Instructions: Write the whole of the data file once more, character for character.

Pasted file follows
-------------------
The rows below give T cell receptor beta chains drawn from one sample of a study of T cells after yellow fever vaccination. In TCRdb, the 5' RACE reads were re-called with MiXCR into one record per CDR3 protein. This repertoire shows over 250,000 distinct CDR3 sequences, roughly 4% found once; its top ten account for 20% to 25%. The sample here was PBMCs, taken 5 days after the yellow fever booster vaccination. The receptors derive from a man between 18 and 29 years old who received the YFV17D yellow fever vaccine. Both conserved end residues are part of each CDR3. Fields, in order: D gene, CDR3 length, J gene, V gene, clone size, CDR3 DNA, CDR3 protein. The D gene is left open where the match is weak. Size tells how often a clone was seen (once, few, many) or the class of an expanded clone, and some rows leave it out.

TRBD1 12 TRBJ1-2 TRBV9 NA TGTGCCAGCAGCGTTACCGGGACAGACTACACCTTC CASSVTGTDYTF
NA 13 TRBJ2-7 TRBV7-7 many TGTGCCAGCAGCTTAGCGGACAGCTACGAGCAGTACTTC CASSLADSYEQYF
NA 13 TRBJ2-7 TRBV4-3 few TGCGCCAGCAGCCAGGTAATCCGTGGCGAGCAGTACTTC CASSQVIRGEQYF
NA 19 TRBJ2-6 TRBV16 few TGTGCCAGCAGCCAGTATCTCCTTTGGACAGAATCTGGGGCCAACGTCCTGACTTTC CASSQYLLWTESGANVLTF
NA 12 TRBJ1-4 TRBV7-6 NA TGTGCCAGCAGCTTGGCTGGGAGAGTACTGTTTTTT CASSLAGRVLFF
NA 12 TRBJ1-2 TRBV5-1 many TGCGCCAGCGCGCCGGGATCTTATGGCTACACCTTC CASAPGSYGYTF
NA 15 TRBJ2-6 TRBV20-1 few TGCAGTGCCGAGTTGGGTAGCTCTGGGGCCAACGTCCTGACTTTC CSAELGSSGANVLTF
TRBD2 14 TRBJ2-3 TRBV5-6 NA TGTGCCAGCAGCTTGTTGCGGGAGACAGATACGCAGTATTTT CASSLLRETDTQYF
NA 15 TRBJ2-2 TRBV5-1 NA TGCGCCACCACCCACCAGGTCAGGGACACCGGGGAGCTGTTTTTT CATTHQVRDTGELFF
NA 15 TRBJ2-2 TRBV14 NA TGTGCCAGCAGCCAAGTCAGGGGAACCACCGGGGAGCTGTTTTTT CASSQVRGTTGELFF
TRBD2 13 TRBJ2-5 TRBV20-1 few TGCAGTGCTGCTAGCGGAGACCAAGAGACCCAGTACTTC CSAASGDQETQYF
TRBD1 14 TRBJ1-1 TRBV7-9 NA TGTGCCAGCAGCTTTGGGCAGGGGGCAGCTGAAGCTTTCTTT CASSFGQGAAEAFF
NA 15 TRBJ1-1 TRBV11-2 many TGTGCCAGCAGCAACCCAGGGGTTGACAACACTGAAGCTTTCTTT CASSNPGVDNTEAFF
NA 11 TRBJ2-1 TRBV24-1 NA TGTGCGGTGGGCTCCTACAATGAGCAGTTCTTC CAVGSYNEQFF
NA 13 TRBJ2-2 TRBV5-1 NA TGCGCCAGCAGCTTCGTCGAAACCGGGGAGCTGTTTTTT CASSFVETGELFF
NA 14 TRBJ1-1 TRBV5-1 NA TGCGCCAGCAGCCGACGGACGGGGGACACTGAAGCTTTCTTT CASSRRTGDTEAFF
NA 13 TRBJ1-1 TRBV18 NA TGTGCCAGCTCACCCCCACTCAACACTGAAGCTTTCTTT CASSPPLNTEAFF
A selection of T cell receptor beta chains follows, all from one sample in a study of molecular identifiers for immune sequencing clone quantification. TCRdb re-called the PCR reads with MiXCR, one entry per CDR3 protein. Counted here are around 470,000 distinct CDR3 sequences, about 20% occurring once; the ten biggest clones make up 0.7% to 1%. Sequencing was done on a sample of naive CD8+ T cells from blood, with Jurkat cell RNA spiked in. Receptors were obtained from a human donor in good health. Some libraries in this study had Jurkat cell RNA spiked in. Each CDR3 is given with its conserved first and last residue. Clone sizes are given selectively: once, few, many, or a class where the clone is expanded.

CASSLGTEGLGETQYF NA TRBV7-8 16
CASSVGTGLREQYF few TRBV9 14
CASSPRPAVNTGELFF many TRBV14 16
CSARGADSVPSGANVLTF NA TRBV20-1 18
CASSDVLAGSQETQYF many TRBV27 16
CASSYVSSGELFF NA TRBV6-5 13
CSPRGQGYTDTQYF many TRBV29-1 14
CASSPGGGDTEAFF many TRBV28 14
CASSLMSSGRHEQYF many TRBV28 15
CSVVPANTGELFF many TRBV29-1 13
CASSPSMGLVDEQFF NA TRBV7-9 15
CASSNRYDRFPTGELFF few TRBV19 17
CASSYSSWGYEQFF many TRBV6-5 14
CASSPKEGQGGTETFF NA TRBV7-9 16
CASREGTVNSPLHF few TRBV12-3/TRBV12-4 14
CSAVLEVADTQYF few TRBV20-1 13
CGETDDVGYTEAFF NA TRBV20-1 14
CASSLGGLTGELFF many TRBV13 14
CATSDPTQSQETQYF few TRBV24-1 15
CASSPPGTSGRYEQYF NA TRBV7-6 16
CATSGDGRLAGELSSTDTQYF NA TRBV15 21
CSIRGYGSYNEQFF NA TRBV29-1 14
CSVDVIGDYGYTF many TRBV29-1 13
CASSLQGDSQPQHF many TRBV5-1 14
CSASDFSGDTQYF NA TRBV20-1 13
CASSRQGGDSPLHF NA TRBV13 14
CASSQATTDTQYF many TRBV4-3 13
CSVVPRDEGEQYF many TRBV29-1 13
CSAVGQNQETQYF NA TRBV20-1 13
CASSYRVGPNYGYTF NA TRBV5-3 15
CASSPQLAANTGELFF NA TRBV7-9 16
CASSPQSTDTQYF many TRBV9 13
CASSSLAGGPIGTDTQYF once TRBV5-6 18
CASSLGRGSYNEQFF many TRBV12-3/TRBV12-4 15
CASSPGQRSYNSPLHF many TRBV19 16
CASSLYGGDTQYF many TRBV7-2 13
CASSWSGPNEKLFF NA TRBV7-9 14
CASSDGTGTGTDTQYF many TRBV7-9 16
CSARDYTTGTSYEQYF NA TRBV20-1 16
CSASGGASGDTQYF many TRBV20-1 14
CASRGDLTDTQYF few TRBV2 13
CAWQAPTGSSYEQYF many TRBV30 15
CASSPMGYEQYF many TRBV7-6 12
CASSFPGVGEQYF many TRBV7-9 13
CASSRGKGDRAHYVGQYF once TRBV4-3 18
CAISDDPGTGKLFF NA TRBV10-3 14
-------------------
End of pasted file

The rows below give T cell receptor beta chains drawn from one sample of a study of T cells after yellow fever vaccination. In TCRdb, the 5' RACE reads were re-called with MiXCR into one record per CDR3 protein. This repertoire shows over 250,000 distinct CDR3 sequences, roughly 4% found once; its top ten account for 20% to 25%. The sample here was PBMCs, taken 5 days after the yellow fever booster vaccination. The receptors derive from a man between 18 and 29 years old who received the YFV17D yellow fever vaccine. Both conserved end residues are part of each CDR3. Fields, in order: D gene, CDR3 length, J gene, V gene, clone size, CDR3 DNA, CDR3 protein. The D gene is left open where the match is weak. Size tells how often a clone was seen (once, few, many) or the class of an expanded clone, and some rows leave it out.

TRBD1 12 TRBJ1-2 TRBV9 NA TGTGCCAGCAGCGTTACCGGGACAGACTACACCTTC CASSVTGTDYTF
NA 13 TRBJ2-7 TRBV7-7 many TGTGCCAGCAGCTTAGCGGACAGCTACGAGCAGTACTTC CASSLADSYEQYF
NA 13 TRBJ2-7 TRBV4-3 few TGCGCCAGCAGCCAGGTAATCCGTGGCGAGCAGTACTTC CASSQVIRGEQYF
NA 19 TRBJ2-6 TRBV16 few TGTGCCAGCAGCCAGTATCTCCTTTGGACAGAATCTGGGGCCAACGTCCTGACTTTC CASSQYLLWTESGANVLTF
NA 12 TRBJ1-4 TRBV7-6 NA TGTGCCAGCAGCTTGGCTGGGAGAGTACTGTTTTTT CASSLAGRVLFF
NA 12 TRBJ1-2 TRBV5-1 many TGCGCCAGCGCGCCGGGATCTTATGGCTACACCTTC CASAPGSYGYTF
NA 15 TRBJ2-6 TRBV20-1 few TGCAGTGCCGAGTTGGGTAGCTCTGGGGCCAACGTCCTGACTTTC CSAELGSSGANVLTF
TRBD2 14 TRBJ2-3 TRBV5-6 NA TGTGCCAGCAGCTTGTTGCGGGAGACAGATACGCAGTATTTT CASSLLRETDTQYF
NA 15 TRBJ2-2 TRBV5-1 NA TGCGCCACCACCCACCAGGTCAGGGACACCGGGGAGCTGTTTTTT CATTHQVRDTGELFF
NA 15 TRBJ2-2 TRBV14 NA TGTGCCAGCAGCCAAGTCAGGGGAACCACCGGGGAGCTGTTTTTT CASSQVRGTTGELFF
TRBD2 13 TRBJ2-5 TRBV20-1 few TGCAGTGCTGCTAGCGGAGACCAAGAGACCCAGTACTTC CSAASGDQETQYF
TRBD1 14 TRBJ1-1 TRBV7-9 NA TGTGCCAGCAGCTTTGGGCAGGGGGCAGCTGAAGCTTTCTTT CASSFGQGAAEAFF
NA 15 TRBJ1-1 TRBV11-2 many TGTGCCAGCAGCAACCCAGGGGTTGACAACACTGAAGCTTTCTTT CASSNPGVDNTEAFF
NA 11 TRBJ2-1 TRBV24-1 NA TGTGCGGTGGGCTCCTACAATGAGCAGTTCTTC CAVGSYNEQFF
NA 13 TRBJ2-2 TRBV5-1 NA TGCGCCAGCAGCTTCGTCGAAACCGGGGAGCTGTTTTTT CASSFVETGELFF
NA 14 TRBJ1-1 TRBV5-1 NA TGCGCCAGCAGCCGACGGACGGGGGACACTGAAGCTTTCTTT CASSRRTGDTEAFF
NA 13 TRBJ1-1 TRBV18 NA TGTGCCAGCTCACCCCCACTCAACACTGAAGCTTTCTTT CASSPPLNTEAFF
A selection of T cell receptor beta chains follows, all from one sample in a study of molecular identifiers for immune sequencing clone quantification. TCRdb re-called the PCR reads with MiXCR, one entry per CDR3 protein. Counted here are around 470,000 distinct CDR3 sequences, about 20% occurring once; the ten biggest clones make up 0.7% to 1%. Sequencing was done on a sample of naive CD8+ T cells from blood, with Jurkat cell RNA spiked in. Receptors were obtained from a human donor in good health. Some libraries in this study had Jurkat cell RNA spiked in. Each CDR3 is given with its conserved first and last residue. Clone sizes are given selectively: once, few, many, or a class where the clone is expanded.

CASSLGTEGLGETQYF NA TRBV7-8 16
CASSVGTGLREQYF few TRBV9 14
CASSPRPAVNTGELFF many TRBV14 16
CSARGADSVPSGANVLTF NA TRBV20-1 18
CASSDVLAGSQETQYF many TRBV27 16
CASSYVSSGELFF NA TRBV6-5 13
CSPRGQGYTDTQYF many TRBV29-1 14
CASSPGGGDTEAFF many TRBV28 14
CASSLMSSGRHEQYF many TRBV28 15
CSVVPANTGELFF many TRBV29-1 13
CASSPSMGLVDEQFF NA TRBV7-9 15
CASSNRYDRFPTGELFF few TRBV19 17
CASSYSSWGYEQFF many TRBV6-5 14
CASSPKEGQGGTETFF NA TRBV7-9 16
CASREGTVNSPLHF few TRBV12-3/TRBV12-4 14
CSAVLEVADTQYF few TRBV20-1 13
CGETDDVGYTEAFF NA TRBV20-1 14
CASSLGGLTGELFF many TRBV13 14
CATSDPTQSQETQYF few TRBV24-1 15
CASSPPGTSGRYEQYF NA TRBV7-6 16
CATSGDGRLAGELSSTDTQYF NA TRBV15 21
CSIRGYGSYNEQFF NA TRBV29-1 14
CSVDVIGDYGYTF many TRBV29-1 13
CASSLQGDSQPQHF many TRBV5-1 14
CSASDFSGDTQYF NA TRBV20-1 13
CASSRQGGDSPLHF NA TRBV13 14
CASSQATTDTQYF many TRBV4-3 13
CSVVPRDEGEQYF many TRBV29-1 13
CSAVGQNQETQYF NA TRBV20-1 13
CASSYRVGPNYGYTF NA TRBV5-3 15
CASSPQLAANTGELFF NA TRBV7-9 16
CASSPQSTDTQYF many TRBV9 13
CASSSLAGGPIGTDTQYF once TRBV5-6 18
CASSLGRGSYNEQFF many TRBV12-3/TRBV12-4 15
CASSPGQRSYNSPLHF many TRBV19 16
CASSLYGGDTQYF many TRBV7-2 13
CASSWSGPNEKLFF NA TRBV7-9 14
CASSDGTGTGTDTQYF many TRBV7-9 16
CSARDYTTGTSYEQYF NA TRBV20-1 16
CSASGGASGDTQYF many TRBV20-1 14
CASRGDLTDTQYF few TRBV2 13
CAWQAPTGSSYEQYF many TRBV30 15
CASSPMGYEQYF many TRBV7-6 12
CASSFPGVGEQYF many TRBV7-9 13
CASSRGKGDRAHYVGQYF once TRBV4-3 18
CAISDDPGTGKLFF NA TRBV10-3 14